Throughout the summer, Spear averaged more than four marathons per week. With his wife, daughter Chelsea, and small, rotating support group in tow, the group traveled across the country in RVs, making regular stops at churches to talk and fundraise along the way.

In the week leading up to a Chicago fundraising rally, Spear ran seven marathons in seven days, completing about 185 miles, to make up for time he had lost while sick in Oklahoma.

Aside from that sickness, some unexpected blisters and an initial 10 pound weight loss, Spear remained healthy throughout the run, sustained mainly by an estimated 1,000 peanut butter and jelly sandwiches and Oreo McFlurries from McDonald’s. Other favorite foods included PowerBars, Snickers, Twix and mashed potatoes.

Spear struggled with patellar tendinitis during training for the run, but he did not have any serious problems during it. Sometimes his body experienced pain as he trekked, but never anything debilitating, he said. He took each 170 mile or more week one at a time.

“The pain reminded me of my weakness,” Spear said. “I had to leave it to a power greater than myself.”

But, the mental games are a different story.

“I wouldn’t run to finish a mile, but to make it to the next tree,” Spear said.

Spear made it to New Jersey in early September.After almost five months of running, he was excited to finally be on what he thought would be flat ground.Trudging up a hill, just three days before the finish,

Spear said he cursed God for putting him through the torture of climbing yet another steep road.This was New Jersey - it wasn’t supposed to be have hills.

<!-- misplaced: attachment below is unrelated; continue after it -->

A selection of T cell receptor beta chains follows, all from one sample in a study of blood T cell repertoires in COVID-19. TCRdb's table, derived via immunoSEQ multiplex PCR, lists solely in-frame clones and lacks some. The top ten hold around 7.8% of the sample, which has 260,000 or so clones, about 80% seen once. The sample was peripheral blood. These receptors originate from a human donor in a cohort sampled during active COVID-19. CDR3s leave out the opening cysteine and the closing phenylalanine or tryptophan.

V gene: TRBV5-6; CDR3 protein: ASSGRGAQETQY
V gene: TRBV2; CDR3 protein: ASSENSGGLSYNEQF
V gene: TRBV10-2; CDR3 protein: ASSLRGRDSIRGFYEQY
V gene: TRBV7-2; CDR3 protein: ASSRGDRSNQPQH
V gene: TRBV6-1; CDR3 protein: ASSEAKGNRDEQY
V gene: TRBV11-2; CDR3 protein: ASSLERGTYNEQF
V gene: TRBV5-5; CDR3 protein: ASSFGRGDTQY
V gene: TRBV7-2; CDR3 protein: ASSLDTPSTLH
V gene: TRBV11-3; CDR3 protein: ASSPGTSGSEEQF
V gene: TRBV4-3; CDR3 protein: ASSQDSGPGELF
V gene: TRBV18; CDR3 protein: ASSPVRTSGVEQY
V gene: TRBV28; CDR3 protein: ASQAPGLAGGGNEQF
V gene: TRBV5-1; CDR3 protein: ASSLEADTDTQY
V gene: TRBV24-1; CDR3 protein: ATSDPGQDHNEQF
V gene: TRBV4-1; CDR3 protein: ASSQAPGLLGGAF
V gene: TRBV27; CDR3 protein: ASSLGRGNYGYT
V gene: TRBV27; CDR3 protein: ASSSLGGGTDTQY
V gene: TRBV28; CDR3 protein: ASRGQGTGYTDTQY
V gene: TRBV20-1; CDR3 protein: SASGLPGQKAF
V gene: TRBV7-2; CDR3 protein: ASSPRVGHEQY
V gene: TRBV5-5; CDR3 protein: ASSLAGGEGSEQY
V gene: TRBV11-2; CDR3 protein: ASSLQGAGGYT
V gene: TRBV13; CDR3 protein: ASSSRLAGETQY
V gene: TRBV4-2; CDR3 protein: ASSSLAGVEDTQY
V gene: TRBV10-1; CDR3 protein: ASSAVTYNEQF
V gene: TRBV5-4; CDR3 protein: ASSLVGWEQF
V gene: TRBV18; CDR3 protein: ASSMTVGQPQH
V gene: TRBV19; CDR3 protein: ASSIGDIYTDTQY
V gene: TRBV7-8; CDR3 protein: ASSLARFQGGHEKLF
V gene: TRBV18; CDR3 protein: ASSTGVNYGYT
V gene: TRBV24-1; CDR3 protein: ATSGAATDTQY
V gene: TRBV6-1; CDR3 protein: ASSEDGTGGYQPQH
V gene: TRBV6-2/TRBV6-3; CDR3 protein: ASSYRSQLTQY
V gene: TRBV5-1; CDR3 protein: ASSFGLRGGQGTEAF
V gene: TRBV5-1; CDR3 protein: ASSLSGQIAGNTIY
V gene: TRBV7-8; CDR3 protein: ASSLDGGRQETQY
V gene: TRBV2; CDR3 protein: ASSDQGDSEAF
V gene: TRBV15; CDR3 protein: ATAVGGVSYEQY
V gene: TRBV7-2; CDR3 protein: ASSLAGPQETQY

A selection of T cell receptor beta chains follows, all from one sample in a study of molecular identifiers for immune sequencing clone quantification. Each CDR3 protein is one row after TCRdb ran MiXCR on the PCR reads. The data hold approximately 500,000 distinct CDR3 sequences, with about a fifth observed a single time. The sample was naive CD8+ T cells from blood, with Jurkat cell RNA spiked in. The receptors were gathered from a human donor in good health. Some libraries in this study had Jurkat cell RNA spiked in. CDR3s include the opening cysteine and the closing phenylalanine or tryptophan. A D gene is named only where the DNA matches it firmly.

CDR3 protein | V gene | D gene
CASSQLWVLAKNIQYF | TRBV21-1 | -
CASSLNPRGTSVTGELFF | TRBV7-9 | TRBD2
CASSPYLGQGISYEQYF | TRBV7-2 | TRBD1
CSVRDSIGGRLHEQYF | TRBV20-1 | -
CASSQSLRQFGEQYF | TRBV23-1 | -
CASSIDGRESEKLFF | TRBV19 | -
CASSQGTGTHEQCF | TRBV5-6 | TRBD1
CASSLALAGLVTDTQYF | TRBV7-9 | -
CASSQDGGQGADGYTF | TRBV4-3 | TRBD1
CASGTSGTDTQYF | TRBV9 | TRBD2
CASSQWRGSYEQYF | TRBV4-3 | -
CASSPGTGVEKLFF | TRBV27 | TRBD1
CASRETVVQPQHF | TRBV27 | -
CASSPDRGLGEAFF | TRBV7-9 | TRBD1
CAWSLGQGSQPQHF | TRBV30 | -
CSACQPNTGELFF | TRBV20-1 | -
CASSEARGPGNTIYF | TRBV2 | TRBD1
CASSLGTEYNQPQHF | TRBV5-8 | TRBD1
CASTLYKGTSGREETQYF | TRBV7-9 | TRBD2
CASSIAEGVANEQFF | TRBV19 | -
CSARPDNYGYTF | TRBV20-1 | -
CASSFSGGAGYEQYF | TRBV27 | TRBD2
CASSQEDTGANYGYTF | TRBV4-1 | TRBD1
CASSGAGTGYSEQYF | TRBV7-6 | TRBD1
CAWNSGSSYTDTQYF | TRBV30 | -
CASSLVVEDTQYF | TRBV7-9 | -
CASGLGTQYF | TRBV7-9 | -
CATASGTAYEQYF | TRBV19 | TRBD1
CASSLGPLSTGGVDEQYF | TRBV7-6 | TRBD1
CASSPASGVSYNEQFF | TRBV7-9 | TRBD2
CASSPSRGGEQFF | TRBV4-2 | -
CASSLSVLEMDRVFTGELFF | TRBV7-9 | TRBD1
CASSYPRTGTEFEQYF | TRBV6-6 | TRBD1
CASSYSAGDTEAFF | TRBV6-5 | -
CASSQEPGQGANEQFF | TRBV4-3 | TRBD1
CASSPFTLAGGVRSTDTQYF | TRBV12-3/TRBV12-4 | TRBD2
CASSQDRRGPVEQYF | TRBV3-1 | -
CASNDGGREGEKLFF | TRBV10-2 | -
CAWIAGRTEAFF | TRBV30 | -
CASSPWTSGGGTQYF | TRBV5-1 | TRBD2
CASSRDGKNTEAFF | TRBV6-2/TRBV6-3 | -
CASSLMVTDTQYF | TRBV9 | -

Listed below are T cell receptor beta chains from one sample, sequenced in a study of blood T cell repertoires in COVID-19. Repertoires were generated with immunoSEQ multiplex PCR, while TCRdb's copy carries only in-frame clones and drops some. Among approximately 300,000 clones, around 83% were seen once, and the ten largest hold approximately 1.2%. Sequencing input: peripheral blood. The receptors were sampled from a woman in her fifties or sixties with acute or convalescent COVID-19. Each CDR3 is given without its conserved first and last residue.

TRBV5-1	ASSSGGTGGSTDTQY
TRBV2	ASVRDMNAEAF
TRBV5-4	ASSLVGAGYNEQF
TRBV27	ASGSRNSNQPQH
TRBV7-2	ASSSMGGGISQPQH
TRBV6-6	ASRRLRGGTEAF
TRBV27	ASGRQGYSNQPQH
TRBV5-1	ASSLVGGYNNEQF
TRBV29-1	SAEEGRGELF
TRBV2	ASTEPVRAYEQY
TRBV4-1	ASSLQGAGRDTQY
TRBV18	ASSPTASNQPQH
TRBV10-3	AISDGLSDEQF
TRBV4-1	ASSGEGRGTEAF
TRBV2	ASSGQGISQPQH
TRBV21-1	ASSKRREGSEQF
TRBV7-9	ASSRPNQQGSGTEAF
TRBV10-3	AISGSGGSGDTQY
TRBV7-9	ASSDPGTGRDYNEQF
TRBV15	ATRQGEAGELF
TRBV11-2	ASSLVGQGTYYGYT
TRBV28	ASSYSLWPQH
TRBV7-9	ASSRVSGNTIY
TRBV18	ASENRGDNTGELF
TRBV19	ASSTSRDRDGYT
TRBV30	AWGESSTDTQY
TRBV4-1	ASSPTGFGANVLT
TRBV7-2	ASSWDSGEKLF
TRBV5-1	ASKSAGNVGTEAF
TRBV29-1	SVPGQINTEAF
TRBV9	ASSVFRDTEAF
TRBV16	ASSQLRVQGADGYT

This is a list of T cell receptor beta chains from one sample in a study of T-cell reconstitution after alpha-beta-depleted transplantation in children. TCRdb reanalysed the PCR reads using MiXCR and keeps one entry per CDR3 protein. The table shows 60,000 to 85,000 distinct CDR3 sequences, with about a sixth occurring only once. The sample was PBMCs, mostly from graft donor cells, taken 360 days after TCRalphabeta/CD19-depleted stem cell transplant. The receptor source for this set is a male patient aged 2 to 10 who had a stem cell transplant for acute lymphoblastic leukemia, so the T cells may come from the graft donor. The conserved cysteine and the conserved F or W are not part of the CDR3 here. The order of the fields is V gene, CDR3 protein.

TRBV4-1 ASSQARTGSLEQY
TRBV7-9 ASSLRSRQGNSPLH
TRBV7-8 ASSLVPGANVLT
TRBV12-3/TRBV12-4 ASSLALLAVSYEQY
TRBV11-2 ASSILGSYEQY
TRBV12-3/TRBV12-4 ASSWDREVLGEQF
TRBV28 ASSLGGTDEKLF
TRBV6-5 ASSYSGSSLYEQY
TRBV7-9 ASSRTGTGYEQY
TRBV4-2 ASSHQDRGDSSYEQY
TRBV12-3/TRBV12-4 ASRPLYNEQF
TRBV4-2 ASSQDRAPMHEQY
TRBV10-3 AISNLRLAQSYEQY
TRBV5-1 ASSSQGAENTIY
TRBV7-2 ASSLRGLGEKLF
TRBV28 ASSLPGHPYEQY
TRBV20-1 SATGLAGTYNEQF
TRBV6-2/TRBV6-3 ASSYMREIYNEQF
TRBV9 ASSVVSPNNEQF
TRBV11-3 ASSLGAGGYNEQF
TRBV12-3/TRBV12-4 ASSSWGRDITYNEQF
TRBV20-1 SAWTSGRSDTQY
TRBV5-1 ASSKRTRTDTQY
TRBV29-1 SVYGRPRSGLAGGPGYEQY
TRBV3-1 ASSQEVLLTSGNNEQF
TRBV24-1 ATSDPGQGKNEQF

“I was so discouraged by that hill and I felt so alone,” he recalled.

At the end of his tantrum, he noticed a cyclist riding towards him. “Are you Steve Spear?” he asked when he got close enough.The cyclist then led Spear to the town, one mile up the road, where a small group had gathered to cheer him on as he finished his 35-mile DAILY run late into the evening.

Moments like that surprised Spear along his 3,081 mile odyssey, and they kept him going.

“I wanted to give up more times than I care to admit,” Spear said.He tried to always remember “every hard spot has an expiration date.”

Spear said the moment he felt he had really made it was when he first glimpsed the George Washington Bridge in New York City.

The future

“I still have another million to go” - not miles, but dollars.

So far, Spear’s Run for Water has raised about $300,000. He is hopeful he will reach $500,000 before the end of the year.

Spear’s efforts from this summer and other Team World Vision well projects have already provided Winnie’s village with clean water for life, but Spear does not feel his job will be done until he raises all $1.5 million he originally set out to raise.

“I have a sense that I will know when I’m done,” he said.

And yes, Spear is still running.

His last race of 2013 will be his fourth annual “reflection run” on his birthday, Dec. 31, where he runs one kilometer for every year he has been alive. This year, he will run 50.

To donate to Spear’s efforts and Team World Vision, visit: